Tell us a bit more about Laynald Lockheim. He is a healer and an assassin. His sinister smile is mentioned twice in the first few pages of the book. How bad is he? What motivates him? Will readers like him or despise him?
Strangely enough, Laynald seems to be favored by most readers. Though his demeanor is often harsh, he is actually the most human of the bunch. He is duty oriented and disciplined—a totally self contained person. Neither emotions nor logic dictate his choices. He sees straight through complicated situations and is willing to do whatever needs to be done.
However, he really does respect and care for his team mates. In a lot of ways, he watches over them and he will always have their backs.
After reading the first chapter, I’m amazed at how well you described everything--Ira, the Nemesis, the instruments used by those onboard. How did you go about creating these people and the environment they live in? Did you do a lot of research? If so, how much was done prior to sitting down to write it?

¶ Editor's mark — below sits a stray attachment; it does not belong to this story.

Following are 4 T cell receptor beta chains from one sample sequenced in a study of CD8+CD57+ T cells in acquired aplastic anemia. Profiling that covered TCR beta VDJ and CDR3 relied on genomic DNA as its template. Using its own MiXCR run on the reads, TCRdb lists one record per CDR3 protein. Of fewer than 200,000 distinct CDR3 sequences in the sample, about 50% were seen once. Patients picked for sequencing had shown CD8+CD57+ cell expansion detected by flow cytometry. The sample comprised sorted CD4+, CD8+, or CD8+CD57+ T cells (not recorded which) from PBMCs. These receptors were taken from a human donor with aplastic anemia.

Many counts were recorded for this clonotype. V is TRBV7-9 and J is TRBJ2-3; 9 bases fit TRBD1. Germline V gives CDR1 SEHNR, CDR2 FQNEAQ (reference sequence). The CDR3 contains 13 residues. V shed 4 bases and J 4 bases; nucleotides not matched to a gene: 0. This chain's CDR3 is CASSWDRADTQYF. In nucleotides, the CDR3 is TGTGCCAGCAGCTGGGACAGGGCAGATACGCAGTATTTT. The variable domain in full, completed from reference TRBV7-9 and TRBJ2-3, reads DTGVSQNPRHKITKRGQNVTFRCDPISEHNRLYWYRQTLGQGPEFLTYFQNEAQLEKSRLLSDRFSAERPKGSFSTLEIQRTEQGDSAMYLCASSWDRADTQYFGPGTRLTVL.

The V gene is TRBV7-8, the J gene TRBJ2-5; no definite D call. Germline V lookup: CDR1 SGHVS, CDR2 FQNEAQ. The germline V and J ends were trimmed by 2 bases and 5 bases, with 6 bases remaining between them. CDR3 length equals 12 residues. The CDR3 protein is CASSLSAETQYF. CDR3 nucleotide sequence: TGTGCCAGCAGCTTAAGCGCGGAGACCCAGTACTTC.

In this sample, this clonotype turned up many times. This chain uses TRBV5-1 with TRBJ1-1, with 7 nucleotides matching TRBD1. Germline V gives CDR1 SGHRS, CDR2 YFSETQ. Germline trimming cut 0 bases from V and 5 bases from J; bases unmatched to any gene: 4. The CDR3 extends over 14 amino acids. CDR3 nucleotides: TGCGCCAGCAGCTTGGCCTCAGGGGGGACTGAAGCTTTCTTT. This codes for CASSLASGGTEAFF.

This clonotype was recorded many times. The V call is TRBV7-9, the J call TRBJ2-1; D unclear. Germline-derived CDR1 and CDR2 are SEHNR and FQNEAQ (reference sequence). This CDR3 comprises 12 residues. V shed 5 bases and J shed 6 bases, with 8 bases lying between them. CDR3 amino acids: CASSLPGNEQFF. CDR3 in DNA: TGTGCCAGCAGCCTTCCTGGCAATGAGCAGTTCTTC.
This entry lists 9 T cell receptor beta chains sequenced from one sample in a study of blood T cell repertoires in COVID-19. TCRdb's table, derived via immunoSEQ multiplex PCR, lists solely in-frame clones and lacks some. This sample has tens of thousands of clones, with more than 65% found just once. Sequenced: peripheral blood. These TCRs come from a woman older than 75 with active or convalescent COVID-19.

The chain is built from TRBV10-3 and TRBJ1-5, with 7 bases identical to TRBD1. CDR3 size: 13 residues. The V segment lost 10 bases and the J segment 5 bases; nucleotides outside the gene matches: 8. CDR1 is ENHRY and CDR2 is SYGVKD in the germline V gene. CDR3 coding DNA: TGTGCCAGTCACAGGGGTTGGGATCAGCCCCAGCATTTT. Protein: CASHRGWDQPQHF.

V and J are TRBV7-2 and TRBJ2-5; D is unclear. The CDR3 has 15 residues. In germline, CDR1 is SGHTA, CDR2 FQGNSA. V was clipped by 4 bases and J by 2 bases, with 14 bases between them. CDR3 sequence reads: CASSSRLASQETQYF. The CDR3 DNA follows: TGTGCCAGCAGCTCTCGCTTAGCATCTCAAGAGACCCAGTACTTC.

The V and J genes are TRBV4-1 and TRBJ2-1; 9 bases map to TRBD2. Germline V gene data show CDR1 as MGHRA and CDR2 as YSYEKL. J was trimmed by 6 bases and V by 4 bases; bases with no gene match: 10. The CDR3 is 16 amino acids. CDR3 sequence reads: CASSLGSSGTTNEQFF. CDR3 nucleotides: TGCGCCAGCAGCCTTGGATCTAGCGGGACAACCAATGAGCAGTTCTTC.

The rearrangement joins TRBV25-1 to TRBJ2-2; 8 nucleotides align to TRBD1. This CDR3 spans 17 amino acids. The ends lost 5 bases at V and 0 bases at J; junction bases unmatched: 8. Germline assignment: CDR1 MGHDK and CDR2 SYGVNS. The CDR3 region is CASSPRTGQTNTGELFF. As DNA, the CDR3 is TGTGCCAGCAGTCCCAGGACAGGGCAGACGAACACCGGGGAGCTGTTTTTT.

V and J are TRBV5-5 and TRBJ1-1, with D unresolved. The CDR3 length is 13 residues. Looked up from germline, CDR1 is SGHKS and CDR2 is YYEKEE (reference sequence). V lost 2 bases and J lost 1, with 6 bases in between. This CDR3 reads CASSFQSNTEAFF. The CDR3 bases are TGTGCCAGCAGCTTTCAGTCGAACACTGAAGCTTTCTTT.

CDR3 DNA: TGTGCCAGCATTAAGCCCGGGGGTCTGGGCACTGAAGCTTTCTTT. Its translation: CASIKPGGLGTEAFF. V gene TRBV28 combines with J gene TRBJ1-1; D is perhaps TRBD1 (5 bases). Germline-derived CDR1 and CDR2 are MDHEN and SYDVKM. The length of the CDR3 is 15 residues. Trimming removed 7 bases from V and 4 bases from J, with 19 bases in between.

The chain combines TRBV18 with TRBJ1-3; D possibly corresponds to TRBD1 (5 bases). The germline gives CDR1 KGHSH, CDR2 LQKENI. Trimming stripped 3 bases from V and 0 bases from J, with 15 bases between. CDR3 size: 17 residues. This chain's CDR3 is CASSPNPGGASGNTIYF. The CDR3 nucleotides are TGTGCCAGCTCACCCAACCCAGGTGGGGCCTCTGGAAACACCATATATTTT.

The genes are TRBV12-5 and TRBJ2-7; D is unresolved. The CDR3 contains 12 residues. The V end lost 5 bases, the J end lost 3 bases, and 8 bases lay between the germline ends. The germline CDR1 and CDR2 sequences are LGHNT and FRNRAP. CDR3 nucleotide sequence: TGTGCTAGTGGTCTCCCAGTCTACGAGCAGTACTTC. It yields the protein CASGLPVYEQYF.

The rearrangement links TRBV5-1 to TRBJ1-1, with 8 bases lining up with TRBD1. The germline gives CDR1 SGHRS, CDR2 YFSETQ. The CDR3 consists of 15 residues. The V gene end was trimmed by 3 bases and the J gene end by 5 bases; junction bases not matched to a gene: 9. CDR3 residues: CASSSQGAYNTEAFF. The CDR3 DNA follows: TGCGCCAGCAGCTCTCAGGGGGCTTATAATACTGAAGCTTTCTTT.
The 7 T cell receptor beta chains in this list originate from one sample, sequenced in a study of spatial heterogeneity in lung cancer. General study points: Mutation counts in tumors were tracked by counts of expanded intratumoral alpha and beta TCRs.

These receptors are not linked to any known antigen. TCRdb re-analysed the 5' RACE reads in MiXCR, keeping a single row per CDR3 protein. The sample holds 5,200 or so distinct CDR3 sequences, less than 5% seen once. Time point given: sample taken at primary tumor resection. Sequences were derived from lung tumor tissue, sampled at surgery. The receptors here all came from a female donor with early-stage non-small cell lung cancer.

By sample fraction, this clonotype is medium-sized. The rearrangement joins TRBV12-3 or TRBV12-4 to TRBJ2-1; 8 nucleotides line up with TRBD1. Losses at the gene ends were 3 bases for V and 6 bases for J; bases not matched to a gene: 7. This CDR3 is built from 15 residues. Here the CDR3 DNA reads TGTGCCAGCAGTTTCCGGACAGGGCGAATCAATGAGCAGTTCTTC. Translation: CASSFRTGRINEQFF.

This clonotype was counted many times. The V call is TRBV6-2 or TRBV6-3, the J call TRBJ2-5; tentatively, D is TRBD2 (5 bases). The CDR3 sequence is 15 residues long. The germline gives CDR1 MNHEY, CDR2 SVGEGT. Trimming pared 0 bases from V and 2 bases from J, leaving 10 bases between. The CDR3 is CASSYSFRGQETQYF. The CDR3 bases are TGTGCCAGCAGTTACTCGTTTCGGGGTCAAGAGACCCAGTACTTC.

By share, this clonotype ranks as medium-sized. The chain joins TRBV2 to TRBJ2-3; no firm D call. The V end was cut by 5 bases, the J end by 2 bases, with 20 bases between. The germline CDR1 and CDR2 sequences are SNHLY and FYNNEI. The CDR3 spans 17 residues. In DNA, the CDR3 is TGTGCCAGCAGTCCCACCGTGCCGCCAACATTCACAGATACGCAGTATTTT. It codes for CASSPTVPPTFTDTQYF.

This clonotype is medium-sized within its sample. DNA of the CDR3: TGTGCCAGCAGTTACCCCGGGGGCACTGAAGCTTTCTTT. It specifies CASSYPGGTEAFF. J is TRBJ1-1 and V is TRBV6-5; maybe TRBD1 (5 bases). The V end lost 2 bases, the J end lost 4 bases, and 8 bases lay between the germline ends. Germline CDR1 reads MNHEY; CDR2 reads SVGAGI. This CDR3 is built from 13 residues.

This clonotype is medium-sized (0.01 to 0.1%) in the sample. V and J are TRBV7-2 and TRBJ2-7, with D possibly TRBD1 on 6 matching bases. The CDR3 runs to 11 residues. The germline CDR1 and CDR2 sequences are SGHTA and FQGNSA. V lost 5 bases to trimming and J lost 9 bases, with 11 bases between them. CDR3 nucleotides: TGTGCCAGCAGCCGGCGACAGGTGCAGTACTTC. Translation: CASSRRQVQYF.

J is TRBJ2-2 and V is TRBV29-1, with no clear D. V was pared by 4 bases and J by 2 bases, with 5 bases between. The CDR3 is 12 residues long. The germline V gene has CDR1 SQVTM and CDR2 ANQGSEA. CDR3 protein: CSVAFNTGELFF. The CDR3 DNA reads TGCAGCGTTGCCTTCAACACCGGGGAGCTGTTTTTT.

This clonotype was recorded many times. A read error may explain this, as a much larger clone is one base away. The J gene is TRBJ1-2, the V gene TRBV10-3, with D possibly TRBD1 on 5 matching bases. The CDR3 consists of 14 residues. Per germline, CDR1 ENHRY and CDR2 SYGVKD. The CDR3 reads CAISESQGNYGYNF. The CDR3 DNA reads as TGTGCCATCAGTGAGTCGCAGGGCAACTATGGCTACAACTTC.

Early on, a generality was enough when I first drafted a scene, but with a book and a connected line of stories, continuity became necessary. I’ve gotten to a point where I tend to sketch out the layouts of rooms, ships, stations.
Part One: Rael was actually my most recently written story. By the time I got to the Dark Ops Station, I realized that I would have to have some blue prints of my station to work with each scene. I have a pretty diverse knowledge of science and theory for science fiction, and my husband’s a regular Mr. Wizard at solving physics/engineer problems for me. So I sat down with a pencil and paper and started moving furniture in my mind. I mean, if you had to live, work, raise a family on a station in space, there would be more than offices and landing ports involved.